NDF you are correct by saying that. It's been my experience that tells me that once temps drop into the mid 50's or below, it takes 6 hrs of daylight just to get back to even. My larger point of the post was purely mathematical and not to get into the finer points of the agronomics. Once September arrives, daylight is a premium and any diversion from "above average " temps, will take that much longer to reach maturity. The end result is still the same regardless of what fact tells us - plenty of corn, nothing to see here.....

 

Semper Fi

Veteran Advisor
Posts: 4,303
Registered: ‎07-19-2010
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Re: Cold hard math

I still contend this market is wrong. Those that continue to sell this thing must not have yet made some bottom side target they have been aiming for. Nothing seems to be able to spur this market higher, not sales, not weather, not the lateness of the crop. And I havé to wonder, what is that bottom side target before we bounce. If $4.00 is where we're really headed, the repercussions to the entire farm economy would be severe for a while. And, who knows, maybe that's the plan to drop the price where those that just strung themselves out on high priced land and inputs get burned.
As more than just I have been saying, this market has made no sense. I'll just bet it makes sense to someone.

Jen
Senior Advisor
Posts: 1,155
Registered: ‎05-20-2010
0

Re: Cold hard math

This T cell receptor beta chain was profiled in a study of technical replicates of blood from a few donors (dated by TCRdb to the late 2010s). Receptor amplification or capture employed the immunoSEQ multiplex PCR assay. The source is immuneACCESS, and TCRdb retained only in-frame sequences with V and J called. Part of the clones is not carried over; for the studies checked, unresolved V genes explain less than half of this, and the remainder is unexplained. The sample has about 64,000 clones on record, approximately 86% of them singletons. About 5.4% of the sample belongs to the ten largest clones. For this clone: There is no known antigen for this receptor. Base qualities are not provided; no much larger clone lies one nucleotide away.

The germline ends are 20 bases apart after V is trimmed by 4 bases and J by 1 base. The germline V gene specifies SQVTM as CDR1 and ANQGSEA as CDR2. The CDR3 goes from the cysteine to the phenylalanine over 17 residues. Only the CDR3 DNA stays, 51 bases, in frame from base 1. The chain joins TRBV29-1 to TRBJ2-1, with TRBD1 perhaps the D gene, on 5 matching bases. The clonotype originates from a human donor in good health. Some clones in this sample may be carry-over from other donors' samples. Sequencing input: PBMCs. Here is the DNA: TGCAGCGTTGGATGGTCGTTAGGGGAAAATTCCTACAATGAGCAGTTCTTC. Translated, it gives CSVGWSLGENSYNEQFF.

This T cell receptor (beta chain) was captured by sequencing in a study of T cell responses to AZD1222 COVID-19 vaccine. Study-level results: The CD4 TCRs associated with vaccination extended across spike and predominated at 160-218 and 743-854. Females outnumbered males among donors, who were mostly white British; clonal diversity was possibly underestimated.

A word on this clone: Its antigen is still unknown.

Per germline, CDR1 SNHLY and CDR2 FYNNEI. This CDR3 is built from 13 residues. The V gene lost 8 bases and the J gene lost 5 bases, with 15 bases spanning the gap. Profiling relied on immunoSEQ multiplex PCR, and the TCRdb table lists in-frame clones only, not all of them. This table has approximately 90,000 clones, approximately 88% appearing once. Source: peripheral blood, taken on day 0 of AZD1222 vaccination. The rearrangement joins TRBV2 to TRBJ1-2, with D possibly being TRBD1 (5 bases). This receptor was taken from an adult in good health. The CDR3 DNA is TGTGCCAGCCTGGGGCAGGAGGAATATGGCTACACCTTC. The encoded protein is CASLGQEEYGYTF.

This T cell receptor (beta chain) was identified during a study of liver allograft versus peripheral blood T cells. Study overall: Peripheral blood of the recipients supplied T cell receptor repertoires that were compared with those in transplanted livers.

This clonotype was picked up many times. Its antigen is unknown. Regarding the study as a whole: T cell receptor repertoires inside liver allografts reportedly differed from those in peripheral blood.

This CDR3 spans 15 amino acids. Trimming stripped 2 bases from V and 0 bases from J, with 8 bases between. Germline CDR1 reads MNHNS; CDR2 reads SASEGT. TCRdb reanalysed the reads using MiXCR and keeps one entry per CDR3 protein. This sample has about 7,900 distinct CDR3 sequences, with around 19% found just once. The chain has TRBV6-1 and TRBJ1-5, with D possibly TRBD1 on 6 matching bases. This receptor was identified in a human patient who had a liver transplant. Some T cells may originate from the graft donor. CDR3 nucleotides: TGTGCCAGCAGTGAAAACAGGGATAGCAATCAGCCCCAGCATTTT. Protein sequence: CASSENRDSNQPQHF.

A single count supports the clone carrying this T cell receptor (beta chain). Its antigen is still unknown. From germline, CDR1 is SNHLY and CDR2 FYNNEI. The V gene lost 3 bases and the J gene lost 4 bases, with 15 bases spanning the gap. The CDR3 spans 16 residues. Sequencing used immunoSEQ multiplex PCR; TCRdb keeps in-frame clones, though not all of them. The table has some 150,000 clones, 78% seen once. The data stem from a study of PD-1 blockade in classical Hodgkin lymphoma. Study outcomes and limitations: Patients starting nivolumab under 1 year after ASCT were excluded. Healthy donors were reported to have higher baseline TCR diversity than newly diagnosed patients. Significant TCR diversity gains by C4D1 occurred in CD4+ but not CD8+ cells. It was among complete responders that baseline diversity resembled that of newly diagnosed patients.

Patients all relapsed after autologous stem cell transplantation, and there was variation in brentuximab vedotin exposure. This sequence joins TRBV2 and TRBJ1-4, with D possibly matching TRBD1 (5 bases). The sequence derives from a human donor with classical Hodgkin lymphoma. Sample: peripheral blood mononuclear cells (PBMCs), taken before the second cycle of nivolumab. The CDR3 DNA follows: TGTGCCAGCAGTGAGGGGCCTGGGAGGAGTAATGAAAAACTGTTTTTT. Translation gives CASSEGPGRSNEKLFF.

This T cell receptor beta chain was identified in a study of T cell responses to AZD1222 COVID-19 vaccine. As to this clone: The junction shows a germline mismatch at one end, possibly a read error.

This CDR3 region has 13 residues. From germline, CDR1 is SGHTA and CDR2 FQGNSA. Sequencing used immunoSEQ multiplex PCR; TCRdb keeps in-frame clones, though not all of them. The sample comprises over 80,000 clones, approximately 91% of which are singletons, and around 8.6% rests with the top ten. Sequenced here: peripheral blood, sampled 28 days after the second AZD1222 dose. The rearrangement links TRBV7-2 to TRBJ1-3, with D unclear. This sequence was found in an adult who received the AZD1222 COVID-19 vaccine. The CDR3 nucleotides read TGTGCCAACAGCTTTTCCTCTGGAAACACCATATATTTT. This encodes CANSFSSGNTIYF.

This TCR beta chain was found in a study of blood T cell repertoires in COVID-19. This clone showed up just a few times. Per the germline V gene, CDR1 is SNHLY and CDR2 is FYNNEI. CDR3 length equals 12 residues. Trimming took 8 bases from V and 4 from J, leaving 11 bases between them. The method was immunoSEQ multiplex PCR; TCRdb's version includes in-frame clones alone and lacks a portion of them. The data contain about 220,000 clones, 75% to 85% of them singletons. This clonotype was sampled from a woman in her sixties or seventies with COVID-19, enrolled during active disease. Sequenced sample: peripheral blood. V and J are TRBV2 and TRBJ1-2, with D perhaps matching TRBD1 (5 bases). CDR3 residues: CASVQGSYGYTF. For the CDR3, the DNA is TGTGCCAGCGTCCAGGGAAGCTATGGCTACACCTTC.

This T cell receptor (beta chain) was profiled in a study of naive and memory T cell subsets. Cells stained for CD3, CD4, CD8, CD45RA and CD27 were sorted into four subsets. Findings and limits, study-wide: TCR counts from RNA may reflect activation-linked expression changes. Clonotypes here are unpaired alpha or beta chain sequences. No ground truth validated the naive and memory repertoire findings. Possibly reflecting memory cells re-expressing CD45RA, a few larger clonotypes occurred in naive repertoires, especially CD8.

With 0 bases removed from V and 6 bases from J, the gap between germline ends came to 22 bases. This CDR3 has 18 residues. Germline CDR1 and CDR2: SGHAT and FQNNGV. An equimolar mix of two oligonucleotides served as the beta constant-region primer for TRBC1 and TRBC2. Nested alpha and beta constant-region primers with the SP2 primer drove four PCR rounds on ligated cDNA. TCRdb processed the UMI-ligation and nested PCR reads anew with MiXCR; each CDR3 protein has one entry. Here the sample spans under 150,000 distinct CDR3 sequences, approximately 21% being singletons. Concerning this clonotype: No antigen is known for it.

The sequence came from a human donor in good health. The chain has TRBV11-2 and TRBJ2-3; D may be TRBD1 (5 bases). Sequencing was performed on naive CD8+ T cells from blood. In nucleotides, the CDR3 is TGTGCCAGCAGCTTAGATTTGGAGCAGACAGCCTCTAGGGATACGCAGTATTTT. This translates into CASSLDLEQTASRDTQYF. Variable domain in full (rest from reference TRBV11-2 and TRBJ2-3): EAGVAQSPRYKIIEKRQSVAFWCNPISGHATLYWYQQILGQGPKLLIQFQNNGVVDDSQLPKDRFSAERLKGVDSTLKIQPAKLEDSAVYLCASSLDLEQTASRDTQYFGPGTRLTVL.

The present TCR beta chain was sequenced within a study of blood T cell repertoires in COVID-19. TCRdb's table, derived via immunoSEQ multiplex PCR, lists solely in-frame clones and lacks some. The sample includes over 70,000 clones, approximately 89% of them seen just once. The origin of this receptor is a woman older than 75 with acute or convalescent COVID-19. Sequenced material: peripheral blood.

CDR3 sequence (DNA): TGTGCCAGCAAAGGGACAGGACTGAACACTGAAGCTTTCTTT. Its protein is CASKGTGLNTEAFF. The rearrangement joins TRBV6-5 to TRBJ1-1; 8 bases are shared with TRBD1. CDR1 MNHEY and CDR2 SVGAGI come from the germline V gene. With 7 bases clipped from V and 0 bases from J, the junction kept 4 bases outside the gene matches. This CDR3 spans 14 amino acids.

[ Edited ]

It has made perfect sense to alot of folks, they just lack the courage to post on this site. Just as many short corn in chicago as are long. I suspect our freind Ray J. or his company have been very well positioned.

 

For example, you can belittle the 2 mil acres of corn in the deep south, but they are acres and it is cool and moist in most of the area, great corn weather. Corn that will be harvested in Sept at the latest.

 

And I am not trying to be offensive, just merely trying to share that this is exactly what happens every year after a drought. Every one.

This is not news to anyone, especially the end-users of corn who have done remarkably well throughout this "shortage".

 

Of course, as you say, I am stupid. And before I am villified as a "Forever Bear". It is actually a great time to cover hedges, especially the 2014 stuff. All you say about the crop might be true after all.

 

Our small insignifcant corner of the world is working on 6 tenths for the month of July so we share your pain, it just doesn't have much to do with money flow driven grain prices. It might later, but that is later, not July when it is raining in IA, and on LaSalle Street.

 

Contributor
Posts: 8
Registered: ‎10-03-2012
0

Re: Cold hard math

Pretty sure all of ND has been under 55 the last couple of nights witht the next couple slated to be around 44!!!!

 

My may 12th corn has a small shot to make it. Thought I was fine a week ago but we haven't hit 75 since then. Corn has stopped growing. Looks absolutely perfect but problem is its falling behind and it is sure tough to catch up when the next week forecast has us on average 10 degrees below average for highs.

Senior Advisor
Posts: 9,317
Registered: ‎05-10-2010

Re: Cold hard math

What is becoming evident is that corn and soybean growers are deciding the the Usda reports are not always wrong and while we may produce less, they are certain we will produce enough.

 

Buyers and endusers that have paid the piper via the  strong basis levels are comfortable that they have secured enough product to get them to harvest and the emergency of running short has evaporated. At least until months from now.

 

When Mr. Jenkins was giving you early warning that basis would collapse, some of you ridiculed him as to having some deviant motive. He was not blowing smoke as you well know by now.

Senior Advisor
Posts: 1,155
Registered: ‎05-20-2010
0

Re: Cold hard math

"Mr. Jenkins."  I like that one krafty.